You know when you’re being watched. It’s like magnetism – once another person’s eyes are latched onto you, your eyes just drag themselves to latch back. Only it’s really awkward when you’re ‘eye latching’ with that weird guy from across the hall who you swear you see frikkin’ everywhere. And you’re a dude! Eye contact is hectic.

So hectic in fact, that you can probably see from a great distance when Mr Weirdo is looking at you. You don’t even need to see the exact position of his eyes to know; it’s just… a feeling. Even babies have evolved to make eye contact, with studies showing that infants who show more eye contact earlier on, get fed more and are shown more affection.

Degree of eye contact

Like with Weird Stalker Dude, eye contact shouldn’t linger for too long. Too much eye contact can be perceived as rude, condescending, or an invasion of personal space. But look away too much and you seem aloof, uninterested, arrogant, nervous or even disrespectful. So then how much eye contact is just right? Apparently 30% to 60%.

Speaking is an act that requires concentration. This is why, during conversation, you’ll probably look away periodically to think about what you’re saying. This is perfectly normal too – it’s just about finding the right degree of eye contact. A good balance is to offer a bit more eye contact when listening and a little less when speaking.

The truth of the matter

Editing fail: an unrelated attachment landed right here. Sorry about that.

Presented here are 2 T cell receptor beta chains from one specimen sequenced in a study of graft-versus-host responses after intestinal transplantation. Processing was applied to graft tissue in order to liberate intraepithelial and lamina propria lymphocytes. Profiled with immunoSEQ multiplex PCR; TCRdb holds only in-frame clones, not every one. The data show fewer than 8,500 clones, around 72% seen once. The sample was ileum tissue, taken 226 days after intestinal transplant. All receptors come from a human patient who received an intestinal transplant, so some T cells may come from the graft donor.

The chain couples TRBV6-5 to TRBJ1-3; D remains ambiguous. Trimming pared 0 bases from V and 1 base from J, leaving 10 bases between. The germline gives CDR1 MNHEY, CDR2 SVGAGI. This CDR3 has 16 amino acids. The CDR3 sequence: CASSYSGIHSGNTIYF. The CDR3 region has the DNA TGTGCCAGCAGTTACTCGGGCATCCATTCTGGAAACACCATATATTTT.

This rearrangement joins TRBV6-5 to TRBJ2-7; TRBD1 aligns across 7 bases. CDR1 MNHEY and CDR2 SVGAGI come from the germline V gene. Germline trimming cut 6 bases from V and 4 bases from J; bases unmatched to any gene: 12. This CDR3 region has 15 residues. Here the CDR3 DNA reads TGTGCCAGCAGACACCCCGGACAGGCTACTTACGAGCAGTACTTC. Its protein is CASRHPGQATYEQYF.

Your degree of eye contact can also demonstrate other things, like truth and honesty. For instance: a liar might avoid eye contact or over-compensate with more eye contact.

Looking left or right when talking to someone can also (but not always) be a tell-tale sign of when a person is telling the truth. Eyes tend to look right when accessing the part of the brain associated with the imagination and left when accessing memory.

Eye contact in business

The instinctual and often complex feelings associated with the different types of eye contact can’t be separated from oneself from during business hours. But that isn’t necessarily a bad thing. Use it to your advantage by watching the eye movements of a candidate during an interview, or when confronting an employee about a disciplinary issue.

Eye contact isn’t just about gaining the upper hand though. It also shows that you’re listening. And while you can probably listen and type out an email at the same time, eye contact can make employees and colleagues feel heard and appreciated; a great opportunity to encourage a warm and encouraging environment for all.